ESNext: Sort arrays using array.groupBy() and array.groupByToMap()

An ECMAScript Proposal that recently made it to Stage-3 is array grouping. The proposal brings us the array.groupBy() and array.groupByToMap() methods to easily group arrays.

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💁‍♂️ Stage-3?

The Technical Committee which is concerned with the standardization of ECMAScript (i.e. TC39) has a 5 stage process in place, ranging from stage-0 to stage-4, by which it develops a new language feature.

Stage-3 is the Candidate Stage where the feature is considered complete and only critical changes will happen based on implementation experience. If all goes well the proposal will advance to Stage 4 without any changes, after which it will to become part of the ECMAScript Specification.

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The Proposal

The proposal offers two methods:

Two methods are offered, groupBy and groupByToMap. The first returns a null-prototype object, which allows ergonomic destructuring and prevents accidental collisions with global Object properties. The second returns a regular Map instance, which allows grouping on complex key types.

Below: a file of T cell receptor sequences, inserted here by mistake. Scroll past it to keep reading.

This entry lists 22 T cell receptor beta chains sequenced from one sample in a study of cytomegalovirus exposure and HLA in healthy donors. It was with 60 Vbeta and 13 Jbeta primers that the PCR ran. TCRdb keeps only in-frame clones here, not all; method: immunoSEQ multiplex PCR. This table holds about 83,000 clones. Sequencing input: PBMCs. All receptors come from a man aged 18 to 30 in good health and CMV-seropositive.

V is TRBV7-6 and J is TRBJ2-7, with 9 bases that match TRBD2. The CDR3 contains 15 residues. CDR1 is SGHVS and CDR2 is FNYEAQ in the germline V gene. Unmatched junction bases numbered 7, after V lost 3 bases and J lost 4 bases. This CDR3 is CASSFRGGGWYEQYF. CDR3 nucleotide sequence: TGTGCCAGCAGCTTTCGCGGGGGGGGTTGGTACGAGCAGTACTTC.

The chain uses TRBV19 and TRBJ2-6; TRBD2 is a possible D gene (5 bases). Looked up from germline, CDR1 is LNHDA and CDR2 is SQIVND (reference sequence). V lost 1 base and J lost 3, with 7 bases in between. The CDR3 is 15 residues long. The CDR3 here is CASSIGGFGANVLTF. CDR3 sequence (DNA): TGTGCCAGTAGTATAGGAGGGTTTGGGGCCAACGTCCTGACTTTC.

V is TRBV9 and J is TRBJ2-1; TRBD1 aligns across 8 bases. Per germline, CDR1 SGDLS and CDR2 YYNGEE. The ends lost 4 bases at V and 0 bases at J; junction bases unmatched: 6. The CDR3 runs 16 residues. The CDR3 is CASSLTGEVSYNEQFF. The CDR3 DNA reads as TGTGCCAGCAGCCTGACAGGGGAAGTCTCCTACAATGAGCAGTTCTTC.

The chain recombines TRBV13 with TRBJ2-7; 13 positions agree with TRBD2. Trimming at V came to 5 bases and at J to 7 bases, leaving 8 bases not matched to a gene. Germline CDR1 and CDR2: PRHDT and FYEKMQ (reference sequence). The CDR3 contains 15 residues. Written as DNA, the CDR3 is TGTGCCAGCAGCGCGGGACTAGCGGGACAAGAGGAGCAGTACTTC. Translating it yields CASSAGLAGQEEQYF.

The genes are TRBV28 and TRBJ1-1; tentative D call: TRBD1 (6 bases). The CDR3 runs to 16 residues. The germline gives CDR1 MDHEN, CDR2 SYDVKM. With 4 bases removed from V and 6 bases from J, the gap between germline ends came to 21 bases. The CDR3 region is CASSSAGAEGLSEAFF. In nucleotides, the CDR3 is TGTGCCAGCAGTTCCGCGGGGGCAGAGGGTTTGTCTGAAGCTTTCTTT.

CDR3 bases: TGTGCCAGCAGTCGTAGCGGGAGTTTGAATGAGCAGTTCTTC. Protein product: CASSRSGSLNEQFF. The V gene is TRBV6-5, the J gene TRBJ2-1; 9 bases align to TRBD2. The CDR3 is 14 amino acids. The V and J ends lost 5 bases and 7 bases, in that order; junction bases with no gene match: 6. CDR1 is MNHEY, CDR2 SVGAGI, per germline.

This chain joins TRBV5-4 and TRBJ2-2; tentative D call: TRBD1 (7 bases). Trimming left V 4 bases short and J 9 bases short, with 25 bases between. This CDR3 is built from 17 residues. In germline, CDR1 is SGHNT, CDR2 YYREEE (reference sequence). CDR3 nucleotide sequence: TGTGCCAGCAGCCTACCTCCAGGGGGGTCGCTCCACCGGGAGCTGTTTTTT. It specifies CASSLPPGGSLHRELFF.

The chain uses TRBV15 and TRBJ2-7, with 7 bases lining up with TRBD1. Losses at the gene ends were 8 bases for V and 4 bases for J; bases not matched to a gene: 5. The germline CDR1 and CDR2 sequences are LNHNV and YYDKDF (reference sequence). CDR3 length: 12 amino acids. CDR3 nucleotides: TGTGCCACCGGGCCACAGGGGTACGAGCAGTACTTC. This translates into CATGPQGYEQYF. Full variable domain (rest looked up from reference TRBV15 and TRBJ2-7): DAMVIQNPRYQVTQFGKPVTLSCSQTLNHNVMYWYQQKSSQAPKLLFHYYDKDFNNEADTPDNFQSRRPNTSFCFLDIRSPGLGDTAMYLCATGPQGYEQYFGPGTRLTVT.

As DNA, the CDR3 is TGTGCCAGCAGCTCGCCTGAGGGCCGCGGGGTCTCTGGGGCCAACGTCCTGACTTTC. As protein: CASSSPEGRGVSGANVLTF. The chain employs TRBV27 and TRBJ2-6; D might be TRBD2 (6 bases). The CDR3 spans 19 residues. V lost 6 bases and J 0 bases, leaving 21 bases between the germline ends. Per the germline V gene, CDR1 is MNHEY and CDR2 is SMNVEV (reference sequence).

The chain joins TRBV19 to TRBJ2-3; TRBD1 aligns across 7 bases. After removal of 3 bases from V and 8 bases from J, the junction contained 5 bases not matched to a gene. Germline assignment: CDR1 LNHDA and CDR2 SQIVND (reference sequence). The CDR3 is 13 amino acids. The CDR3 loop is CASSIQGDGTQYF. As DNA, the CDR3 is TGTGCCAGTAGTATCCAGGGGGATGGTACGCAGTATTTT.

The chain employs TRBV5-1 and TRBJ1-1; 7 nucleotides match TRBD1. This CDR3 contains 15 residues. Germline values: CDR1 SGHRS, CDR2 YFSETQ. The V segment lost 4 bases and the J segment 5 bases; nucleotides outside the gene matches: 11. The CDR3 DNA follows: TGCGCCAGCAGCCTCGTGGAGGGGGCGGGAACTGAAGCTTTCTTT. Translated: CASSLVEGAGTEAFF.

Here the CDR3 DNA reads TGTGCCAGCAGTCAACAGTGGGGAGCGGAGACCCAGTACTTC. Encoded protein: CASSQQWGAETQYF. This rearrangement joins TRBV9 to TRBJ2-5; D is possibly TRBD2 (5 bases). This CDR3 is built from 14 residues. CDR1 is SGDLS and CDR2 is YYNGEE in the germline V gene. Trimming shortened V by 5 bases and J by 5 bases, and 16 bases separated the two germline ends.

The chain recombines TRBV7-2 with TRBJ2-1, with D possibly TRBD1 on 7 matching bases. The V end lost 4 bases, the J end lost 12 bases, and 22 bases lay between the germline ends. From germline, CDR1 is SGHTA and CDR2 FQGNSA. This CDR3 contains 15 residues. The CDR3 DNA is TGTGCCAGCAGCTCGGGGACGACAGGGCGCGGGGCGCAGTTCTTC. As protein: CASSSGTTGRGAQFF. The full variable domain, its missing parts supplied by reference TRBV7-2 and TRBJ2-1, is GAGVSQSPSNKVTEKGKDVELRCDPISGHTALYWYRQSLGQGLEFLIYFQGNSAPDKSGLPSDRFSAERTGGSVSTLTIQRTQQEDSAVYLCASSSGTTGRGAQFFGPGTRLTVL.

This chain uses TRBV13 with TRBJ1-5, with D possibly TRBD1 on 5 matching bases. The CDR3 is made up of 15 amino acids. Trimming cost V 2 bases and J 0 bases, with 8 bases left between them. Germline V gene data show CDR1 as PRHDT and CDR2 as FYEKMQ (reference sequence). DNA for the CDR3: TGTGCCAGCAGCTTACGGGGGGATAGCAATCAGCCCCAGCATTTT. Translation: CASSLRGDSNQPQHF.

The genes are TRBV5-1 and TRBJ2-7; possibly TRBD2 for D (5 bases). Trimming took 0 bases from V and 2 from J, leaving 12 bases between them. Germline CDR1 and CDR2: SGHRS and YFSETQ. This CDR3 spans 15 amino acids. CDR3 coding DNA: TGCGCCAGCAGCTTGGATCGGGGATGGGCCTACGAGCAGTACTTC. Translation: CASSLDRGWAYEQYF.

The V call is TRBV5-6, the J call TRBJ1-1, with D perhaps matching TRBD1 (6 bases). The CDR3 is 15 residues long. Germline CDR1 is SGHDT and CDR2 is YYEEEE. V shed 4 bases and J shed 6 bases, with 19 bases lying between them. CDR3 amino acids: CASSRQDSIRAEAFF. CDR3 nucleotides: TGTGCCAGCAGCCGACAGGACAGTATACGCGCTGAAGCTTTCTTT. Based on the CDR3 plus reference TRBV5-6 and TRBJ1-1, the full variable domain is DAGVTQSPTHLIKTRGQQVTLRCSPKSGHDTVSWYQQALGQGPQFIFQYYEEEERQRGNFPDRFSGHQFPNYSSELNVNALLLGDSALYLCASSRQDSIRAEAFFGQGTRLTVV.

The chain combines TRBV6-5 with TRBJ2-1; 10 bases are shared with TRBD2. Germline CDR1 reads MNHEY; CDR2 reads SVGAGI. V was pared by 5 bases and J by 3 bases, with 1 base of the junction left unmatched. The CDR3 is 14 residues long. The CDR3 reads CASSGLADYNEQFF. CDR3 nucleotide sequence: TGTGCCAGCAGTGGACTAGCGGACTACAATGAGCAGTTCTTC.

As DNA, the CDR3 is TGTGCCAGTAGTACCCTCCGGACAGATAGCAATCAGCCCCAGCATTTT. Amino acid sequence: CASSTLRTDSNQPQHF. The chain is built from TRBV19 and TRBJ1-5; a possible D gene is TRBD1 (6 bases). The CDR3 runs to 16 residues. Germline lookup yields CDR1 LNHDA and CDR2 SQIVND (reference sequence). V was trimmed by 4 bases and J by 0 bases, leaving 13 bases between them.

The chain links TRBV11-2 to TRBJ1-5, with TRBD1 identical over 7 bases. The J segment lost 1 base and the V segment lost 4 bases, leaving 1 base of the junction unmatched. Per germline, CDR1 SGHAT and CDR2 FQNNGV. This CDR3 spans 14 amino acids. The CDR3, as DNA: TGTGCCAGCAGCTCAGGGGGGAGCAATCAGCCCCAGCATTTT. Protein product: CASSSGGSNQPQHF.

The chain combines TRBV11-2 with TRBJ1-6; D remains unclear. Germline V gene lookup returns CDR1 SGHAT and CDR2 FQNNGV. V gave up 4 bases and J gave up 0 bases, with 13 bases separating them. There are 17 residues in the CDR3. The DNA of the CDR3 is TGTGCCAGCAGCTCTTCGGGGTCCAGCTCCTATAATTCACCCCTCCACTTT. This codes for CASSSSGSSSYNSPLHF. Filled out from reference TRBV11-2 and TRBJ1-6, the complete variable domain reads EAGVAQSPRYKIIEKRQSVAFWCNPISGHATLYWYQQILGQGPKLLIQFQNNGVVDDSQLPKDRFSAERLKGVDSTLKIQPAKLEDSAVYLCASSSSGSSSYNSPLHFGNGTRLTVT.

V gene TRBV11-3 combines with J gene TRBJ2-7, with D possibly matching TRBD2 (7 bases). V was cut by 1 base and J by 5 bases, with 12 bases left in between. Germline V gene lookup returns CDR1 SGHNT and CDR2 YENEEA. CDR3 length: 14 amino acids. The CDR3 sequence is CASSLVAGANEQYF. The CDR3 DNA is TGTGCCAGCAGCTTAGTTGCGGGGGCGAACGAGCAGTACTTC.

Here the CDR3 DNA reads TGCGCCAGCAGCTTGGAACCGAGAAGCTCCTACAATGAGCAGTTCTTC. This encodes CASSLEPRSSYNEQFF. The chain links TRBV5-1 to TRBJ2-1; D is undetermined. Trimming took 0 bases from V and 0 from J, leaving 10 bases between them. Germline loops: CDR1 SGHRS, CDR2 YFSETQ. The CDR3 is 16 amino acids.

With these methods you’ll be able to stop using array.reduce() — a method not everyone likes — to achieve grouping.

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Examples

Take this array as input:

const array = [1, 2, 3, 4, 5];>

With array.groupBy you can create groups using arbitrary keys. The result is an regular JavaScript object:

array.groupBy((num, index, array) => {
  return num % 2 === 0 ? 'even': 'odd';
});
// =>  { odd: [1, 3, 5], even: [2, 4] }>

The array.groupByToMap method does the same, but it allows you to use complex types (i.e. objects) as keys. The result is a Map:

const odd  = { odd: true };
const even = { even: true };
array.groupByToMap((num, index, array) => {
  return num % 2 === 0 ? even: odd;
});
// =>  Map { {odd: true}: [1, 3, 5], {even: true}: [2, 4] }>

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Engine Support

The methods are currently not supported in any JavaScript Engine. A polyfill is available in the core-js library.

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Published by Bramus!

Bramus is a frontend web developer from Belgium, working as a Chrome Developer Relations Engineer at Google. From the moment he discovered view-source at the age of 14 (way back in 1997), he fell in love with the web and has been tinkering with it ever since (more …)

Unless noted otherwise, the contents of this post are licensed under the Creative Commons Attribution 4.0 License and code samples are licensed under the MIT License

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